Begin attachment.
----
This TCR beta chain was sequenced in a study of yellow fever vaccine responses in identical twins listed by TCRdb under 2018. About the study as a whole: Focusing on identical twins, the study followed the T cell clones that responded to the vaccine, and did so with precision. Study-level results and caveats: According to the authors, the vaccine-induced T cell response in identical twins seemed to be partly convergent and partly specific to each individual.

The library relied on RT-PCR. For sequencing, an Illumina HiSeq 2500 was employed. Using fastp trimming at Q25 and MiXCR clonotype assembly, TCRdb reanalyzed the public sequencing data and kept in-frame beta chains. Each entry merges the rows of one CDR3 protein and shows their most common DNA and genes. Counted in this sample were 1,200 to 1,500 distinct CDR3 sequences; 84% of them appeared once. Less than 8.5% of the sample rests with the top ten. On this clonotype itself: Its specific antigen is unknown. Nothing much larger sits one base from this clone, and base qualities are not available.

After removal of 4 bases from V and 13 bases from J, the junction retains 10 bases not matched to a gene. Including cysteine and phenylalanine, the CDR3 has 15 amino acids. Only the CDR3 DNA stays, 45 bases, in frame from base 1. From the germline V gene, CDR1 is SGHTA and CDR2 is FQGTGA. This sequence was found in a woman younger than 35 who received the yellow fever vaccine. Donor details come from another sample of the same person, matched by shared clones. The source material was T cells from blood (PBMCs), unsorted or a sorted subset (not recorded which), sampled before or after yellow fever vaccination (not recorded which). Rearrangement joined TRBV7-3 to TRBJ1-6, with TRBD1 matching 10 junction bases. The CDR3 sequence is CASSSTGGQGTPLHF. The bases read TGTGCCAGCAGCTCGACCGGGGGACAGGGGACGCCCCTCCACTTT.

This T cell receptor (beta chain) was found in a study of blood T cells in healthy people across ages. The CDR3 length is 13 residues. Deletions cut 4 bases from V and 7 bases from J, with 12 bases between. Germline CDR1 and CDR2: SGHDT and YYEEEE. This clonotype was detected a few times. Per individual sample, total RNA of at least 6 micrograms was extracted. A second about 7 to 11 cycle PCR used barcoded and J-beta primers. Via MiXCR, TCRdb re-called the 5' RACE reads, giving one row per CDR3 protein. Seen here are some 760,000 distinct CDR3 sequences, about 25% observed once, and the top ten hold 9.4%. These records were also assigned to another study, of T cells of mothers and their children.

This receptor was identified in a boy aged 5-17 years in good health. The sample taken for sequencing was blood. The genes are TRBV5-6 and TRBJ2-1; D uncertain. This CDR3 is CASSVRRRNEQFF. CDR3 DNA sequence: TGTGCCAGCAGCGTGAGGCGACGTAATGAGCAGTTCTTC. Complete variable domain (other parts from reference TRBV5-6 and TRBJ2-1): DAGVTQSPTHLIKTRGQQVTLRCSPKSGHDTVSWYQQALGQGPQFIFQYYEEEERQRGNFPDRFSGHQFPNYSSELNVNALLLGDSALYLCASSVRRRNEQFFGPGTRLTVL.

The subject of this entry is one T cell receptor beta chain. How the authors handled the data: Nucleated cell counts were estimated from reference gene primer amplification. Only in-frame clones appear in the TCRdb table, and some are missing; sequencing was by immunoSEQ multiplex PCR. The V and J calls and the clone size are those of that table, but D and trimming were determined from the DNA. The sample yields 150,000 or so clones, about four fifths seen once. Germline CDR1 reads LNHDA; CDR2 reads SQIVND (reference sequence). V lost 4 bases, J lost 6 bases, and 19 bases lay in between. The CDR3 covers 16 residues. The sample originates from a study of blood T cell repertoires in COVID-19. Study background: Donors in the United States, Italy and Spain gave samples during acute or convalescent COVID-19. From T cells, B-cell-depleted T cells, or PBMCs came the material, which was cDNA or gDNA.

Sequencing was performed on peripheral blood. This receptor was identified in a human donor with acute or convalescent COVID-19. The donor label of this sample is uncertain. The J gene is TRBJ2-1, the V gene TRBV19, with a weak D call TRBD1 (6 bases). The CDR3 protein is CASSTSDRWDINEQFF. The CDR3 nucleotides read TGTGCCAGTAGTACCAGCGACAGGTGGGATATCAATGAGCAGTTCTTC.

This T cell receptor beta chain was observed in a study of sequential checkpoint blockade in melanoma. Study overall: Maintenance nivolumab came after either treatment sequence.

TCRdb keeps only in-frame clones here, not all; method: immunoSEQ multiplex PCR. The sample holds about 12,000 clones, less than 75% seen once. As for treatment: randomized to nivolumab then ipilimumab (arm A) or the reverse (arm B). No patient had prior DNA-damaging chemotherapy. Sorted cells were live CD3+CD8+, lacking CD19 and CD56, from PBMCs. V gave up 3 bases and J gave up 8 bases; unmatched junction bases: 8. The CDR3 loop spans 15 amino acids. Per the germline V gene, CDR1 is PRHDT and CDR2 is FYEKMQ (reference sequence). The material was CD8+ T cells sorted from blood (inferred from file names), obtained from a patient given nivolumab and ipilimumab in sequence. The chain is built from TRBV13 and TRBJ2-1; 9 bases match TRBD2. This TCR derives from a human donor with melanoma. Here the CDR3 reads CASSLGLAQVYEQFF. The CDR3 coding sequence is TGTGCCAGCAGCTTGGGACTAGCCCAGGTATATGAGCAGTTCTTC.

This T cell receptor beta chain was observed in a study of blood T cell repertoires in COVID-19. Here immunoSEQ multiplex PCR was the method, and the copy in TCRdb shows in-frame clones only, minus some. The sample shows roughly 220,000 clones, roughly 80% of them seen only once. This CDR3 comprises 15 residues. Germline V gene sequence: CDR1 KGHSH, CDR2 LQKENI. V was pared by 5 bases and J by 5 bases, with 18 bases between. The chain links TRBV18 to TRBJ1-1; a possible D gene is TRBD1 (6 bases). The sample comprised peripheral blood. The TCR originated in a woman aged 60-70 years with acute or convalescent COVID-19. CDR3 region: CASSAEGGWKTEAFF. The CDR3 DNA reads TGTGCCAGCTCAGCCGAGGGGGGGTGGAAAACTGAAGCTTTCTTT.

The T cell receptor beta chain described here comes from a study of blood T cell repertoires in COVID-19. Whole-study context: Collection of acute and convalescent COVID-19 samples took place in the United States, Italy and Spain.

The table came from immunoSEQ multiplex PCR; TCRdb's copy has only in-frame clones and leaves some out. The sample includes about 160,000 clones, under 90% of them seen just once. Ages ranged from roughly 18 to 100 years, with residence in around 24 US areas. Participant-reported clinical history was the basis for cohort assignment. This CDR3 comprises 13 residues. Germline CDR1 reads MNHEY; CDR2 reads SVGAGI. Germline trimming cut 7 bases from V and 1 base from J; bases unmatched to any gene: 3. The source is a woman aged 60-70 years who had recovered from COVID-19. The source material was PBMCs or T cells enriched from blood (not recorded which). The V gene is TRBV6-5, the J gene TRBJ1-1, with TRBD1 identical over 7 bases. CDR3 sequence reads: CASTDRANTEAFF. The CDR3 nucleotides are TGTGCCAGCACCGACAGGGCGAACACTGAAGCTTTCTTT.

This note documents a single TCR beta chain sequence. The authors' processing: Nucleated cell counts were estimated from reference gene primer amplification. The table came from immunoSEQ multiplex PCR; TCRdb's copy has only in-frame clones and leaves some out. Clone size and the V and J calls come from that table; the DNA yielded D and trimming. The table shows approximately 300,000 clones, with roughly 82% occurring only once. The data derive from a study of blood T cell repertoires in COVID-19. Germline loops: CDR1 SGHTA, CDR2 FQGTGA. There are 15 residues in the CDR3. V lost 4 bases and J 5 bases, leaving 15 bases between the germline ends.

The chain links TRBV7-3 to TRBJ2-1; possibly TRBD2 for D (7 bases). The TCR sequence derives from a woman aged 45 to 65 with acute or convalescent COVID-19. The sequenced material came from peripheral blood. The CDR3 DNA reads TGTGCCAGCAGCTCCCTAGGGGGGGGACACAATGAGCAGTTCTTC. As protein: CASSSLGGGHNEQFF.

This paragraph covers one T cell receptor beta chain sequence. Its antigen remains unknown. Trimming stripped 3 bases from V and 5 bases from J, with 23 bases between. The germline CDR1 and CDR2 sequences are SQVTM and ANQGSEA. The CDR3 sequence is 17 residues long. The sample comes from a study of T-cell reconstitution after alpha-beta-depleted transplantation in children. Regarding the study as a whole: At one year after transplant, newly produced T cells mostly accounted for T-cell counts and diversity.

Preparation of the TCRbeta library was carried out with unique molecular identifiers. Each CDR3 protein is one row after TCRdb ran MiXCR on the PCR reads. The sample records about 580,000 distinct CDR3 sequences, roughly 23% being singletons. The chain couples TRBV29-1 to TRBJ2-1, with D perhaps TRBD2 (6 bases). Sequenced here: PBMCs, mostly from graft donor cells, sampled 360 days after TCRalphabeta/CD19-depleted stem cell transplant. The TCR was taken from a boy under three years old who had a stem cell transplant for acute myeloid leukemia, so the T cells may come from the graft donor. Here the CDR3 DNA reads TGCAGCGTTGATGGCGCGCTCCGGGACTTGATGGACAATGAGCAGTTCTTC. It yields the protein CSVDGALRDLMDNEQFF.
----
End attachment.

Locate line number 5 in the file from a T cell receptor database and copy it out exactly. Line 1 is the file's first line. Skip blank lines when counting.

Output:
This receptor was identified in a boy aged 5-17 years in good health. The sample taken for sequencing was blood. The genes are TRBV5-6 and TRBJ2-1; D uncertain. This CDR3 is CASSVRRRNEQFF. CDR3 DNA sequence: TGTGCCAGCAGCGTGAGGCGACGTAATGAGCAGTTCTTC. Complete variable domain (other parts from reference TRBV5-6 and TRBJ2-1): DAGVTQSPTHLIKTRGQQVTLRCSPKSGHDTVSWYQQALGQGPQFIFQYYEEEERQRGNFPDRFSGHQFPNYSSELNVNALLLGDSALYLCASSVRRRNEQFFGPGTRLTVL.